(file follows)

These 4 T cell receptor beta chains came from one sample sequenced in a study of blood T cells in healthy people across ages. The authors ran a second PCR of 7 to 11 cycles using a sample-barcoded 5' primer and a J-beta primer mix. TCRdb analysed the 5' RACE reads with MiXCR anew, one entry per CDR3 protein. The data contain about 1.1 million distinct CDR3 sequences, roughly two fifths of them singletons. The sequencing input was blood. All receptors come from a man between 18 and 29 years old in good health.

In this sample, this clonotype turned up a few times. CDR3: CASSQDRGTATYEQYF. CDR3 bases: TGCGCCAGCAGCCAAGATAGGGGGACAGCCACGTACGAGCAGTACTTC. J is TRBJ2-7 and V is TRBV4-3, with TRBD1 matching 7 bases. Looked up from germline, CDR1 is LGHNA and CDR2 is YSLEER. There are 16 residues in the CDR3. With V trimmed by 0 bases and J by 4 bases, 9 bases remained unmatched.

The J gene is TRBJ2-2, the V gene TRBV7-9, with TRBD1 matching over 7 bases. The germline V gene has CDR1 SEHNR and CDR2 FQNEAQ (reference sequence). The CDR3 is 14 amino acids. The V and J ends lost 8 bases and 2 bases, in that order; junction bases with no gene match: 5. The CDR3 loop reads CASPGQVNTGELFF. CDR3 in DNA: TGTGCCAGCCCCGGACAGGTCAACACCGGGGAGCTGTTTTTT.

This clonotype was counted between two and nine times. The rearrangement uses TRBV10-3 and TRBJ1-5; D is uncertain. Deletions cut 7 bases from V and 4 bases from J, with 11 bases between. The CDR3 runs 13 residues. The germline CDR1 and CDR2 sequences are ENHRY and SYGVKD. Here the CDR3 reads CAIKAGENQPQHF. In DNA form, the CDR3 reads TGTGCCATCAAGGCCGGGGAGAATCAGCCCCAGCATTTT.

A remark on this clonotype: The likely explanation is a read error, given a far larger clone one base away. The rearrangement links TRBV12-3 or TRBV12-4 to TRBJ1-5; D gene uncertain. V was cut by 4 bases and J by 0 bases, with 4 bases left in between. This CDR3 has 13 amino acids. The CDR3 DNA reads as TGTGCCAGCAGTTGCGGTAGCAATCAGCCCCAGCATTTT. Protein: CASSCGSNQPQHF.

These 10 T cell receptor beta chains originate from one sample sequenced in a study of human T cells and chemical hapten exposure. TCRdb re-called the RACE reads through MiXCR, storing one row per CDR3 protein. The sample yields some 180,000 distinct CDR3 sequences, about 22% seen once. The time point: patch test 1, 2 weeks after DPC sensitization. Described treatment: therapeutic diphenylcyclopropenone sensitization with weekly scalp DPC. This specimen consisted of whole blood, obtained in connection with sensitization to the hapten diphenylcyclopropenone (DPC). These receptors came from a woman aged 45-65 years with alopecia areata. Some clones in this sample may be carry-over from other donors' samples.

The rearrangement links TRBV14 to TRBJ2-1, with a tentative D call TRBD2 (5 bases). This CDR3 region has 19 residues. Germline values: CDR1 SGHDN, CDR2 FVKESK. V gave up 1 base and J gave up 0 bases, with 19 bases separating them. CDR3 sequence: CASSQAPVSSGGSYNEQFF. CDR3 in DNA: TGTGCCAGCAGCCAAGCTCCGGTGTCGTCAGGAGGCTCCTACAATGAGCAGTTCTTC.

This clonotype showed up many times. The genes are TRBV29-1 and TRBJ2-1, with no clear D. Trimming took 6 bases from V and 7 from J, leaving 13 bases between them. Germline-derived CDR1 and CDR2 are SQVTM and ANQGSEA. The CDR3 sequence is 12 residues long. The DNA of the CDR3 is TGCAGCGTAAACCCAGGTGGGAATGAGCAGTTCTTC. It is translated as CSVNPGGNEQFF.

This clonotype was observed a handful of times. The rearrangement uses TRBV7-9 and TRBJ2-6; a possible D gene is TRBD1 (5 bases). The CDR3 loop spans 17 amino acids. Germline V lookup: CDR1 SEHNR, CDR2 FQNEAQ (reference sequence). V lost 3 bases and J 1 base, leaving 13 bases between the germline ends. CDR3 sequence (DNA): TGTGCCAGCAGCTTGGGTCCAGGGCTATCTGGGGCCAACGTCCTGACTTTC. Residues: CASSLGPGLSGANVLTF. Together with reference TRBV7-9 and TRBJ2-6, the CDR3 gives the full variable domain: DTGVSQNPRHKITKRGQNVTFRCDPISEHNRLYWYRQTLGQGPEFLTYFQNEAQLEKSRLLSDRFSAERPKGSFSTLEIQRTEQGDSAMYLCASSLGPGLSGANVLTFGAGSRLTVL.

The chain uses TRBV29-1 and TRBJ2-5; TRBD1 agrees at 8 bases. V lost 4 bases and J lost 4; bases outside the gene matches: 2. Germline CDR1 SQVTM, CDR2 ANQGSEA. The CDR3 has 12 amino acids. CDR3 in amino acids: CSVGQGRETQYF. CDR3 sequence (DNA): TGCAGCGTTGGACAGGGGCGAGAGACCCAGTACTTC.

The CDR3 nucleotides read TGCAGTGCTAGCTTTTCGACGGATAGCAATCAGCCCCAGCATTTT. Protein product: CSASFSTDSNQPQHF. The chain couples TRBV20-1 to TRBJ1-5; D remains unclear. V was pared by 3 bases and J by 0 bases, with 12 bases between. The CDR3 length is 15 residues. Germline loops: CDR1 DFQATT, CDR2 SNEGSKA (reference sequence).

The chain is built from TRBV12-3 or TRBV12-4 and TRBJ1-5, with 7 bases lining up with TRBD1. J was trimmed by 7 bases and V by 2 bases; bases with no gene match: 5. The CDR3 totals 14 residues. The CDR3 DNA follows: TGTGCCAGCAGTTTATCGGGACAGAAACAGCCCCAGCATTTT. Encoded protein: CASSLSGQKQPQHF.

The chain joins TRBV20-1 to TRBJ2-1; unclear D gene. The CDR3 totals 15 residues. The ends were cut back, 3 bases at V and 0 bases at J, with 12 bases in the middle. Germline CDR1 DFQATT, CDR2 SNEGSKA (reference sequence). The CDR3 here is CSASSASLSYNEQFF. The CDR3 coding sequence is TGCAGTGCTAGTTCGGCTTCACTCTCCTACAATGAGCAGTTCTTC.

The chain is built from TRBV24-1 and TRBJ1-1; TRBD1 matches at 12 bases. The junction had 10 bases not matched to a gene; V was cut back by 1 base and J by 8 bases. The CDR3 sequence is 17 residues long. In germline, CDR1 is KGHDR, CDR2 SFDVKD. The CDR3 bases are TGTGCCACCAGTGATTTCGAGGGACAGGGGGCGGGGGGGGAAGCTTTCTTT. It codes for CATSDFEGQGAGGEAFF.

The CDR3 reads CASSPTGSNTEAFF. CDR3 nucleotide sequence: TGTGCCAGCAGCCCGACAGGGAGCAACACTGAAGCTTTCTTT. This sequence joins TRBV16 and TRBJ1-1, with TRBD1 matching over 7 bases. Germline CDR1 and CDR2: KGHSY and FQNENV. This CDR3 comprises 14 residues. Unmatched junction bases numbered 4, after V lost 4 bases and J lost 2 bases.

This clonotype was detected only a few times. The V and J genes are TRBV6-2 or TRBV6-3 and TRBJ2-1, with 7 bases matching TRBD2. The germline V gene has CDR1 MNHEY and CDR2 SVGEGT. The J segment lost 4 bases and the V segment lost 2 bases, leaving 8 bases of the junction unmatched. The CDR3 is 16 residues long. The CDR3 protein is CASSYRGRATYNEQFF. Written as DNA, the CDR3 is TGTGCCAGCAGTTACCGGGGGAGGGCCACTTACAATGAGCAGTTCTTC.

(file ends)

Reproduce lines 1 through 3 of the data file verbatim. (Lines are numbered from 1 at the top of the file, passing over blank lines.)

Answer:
These 4 T cell receptor beta chains came from one sample sequenced in a study of blood T cells in healthy people across ages. The authors ran a second PCR of 7 to 11 cycles using a sample-barcoded 5' primer and a J-beta primer mix. TCRdb analysed the 5' RACE reads with MiXCR anew, one entry per CDR3 protein. The data contain about 1.1 million distinct CDR3 sequences, roughly two fifths of them singletons. The sequencing input was blood. All receptors come from a man between 18 and 29 years old in good health.

In this sample, this clonotype turned up a few times. CDR3: CASSQDRGTATYEQYF. CDR3 bases: TGCGCCAGCAGCCAAGATAGGGGGACAGCCACGTACGAGCAGTACTTC. J is TRBJ2-7 and V is TRBV4-3, with TRBD1 matching 7 bases. Looked up from germline, CDR1 is LGHNA and CDR2 is YSLEER. There are 16 residues in the CDR3. With V trimmed by 0 bases and J by 4 bases, 9 bases remained unmatched.

The J gene is TRBJ2-2, the V gene TRBV7-9, with TRBD1 matching over 7 bases. The germline V gene has CDR1 SEHNR and CDR2 FQNEAQ (reference sequence). The CDR3 is 14 amino acids. The V and J ends lost 8 bases and 2 bases, in that order; junction bases with no gene match: 5. The CDR3 loop reads CASPGQVNTGELFF. CDR3 in DNA: TGTGCCAGCCCCGGACAGGTCAACACCGGGGAGCTGTTTTTT.